Former US Vice President Al Gore has called on his alma mater Harvard University’s $39.2 billion endowment to divest of fossil fuel investments in a speech given to students at the university’s 2019 Class Day.
“We are putting 110 million tons of man-made, heat-trapping global pollution into the sky every day as if it is an open sewer,” Gore said, “and the accumulated quantity now traps as much extra heat energy every day as would be released by 500 Hiroshima-sized atomic bombs exploding every 24 hours.”
During his post-political career, Gore has become a prominent environmental activist, winning the Nobel Peace Prize, as well as an Academy Award for his documentary “An Inconvenient Truth” in 2007. He called climate change “a threat to the survival of human civilization as we know it” and that divestment is “a moral issue” for Harvard.
“Why would Harvard University continue to support with its finances an industry like this that is in the process of threatening the future of humanity?” Gore said. “The largest sovereign wealth fund in the world in Norway financed completely by oil and gas revenues has started divesting from fossil fuels, and so should Harvard University.”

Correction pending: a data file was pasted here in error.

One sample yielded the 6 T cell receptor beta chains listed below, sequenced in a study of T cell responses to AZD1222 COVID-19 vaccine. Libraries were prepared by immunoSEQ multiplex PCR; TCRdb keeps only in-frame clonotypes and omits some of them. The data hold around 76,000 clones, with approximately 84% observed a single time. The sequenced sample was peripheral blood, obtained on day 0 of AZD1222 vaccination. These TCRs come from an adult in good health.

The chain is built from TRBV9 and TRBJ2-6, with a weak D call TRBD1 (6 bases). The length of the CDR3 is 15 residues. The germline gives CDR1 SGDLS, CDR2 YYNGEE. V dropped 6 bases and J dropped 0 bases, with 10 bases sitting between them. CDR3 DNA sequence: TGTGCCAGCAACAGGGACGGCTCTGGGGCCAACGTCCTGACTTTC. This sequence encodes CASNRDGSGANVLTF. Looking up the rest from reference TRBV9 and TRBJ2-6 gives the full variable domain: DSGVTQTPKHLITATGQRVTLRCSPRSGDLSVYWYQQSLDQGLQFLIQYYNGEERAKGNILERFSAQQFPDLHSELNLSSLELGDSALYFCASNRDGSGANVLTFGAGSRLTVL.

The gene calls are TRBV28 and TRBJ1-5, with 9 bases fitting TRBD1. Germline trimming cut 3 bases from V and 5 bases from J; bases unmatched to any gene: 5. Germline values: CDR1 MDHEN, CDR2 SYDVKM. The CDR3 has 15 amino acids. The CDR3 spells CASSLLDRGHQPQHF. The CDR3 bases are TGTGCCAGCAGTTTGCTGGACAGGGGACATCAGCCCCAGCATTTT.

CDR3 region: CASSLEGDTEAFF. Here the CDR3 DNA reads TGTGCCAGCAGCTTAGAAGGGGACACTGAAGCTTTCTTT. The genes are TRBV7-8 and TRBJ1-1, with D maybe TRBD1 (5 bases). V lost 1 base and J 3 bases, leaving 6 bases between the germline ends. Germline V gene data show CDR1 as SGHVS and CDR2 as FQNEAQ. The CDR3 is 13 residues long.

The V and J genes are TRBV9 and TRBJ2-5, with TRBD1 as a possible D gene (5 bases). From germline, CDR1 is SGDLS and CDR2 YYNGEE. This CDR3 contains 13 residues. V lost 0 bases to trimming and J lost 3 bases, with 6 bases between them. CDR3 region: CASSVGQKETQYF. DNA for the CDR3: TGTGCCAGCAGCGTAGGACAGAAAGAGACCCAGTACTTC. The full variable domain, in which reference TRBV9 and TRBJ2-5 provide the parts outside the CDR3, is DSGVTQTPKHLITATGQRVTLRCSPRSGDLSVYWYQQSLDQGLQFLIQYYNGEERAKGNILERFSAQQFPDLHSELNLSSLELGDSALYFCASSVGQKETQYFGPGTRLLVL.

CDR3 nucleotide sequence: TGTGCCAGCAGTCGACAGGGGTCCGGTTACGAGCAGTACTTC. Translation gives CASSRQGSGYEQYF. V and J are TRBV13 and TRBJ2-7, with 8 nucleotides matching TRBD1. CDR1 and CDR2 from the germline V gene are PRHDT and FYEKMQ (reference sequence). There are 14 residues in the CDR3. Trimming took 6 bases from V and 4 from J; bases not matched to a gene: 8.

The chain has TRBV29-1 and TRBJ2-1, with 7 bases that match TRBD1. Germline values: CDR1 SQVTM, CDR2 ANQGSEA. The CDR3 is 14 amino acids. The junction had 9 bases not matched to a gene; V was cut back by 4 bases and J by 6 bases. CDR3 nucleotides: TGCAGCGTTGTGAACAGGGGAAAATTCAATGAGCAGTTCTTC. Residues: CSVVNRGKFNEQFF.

Gore equated the investment in fossil fuels to Harvard’s previous controversial investments.
“It was immoral to continue investing in apartheid, but the university did respond as they responded when they realized it was immoral to invest in tobacco stocks,” Gore said. “Well, let me tell you that the oil companies and gas and coal companies today have been following the same strategy innovated by the tobacco companies years ago.”
Harvard’s endowment has been under ongoing pressure from students, faculty, and alumni to divest from fossil fuels. In April, Divest Harvard, a fossil fuel divestment advocacy group, marked Earth Day with a week of climate-related rallies known as “Heat Week.” And last year Kathryn “Kat” Taylor resigned as a member of Harvard’s Board of Overseers to protest the university’s failure to address what she said are unethical investments in fossil fuel companies.
Despite the protests and pressure, Harvard University President Lawrence Bacow has remained steadfast in his objection to divesting from fossil fuel companies, and instead has advocated engaging the companies to change.
“The endowment exists to support the institution, to support our students, and to support our faculty,” Bacow said in a March interview with student newspaper The Harvard Crimson. “And it was on those terms that our donors have entrusted the resources to us. They’ve said here, here are these resources which we want you to invest to support these activities—not to accomplish some other ends.”
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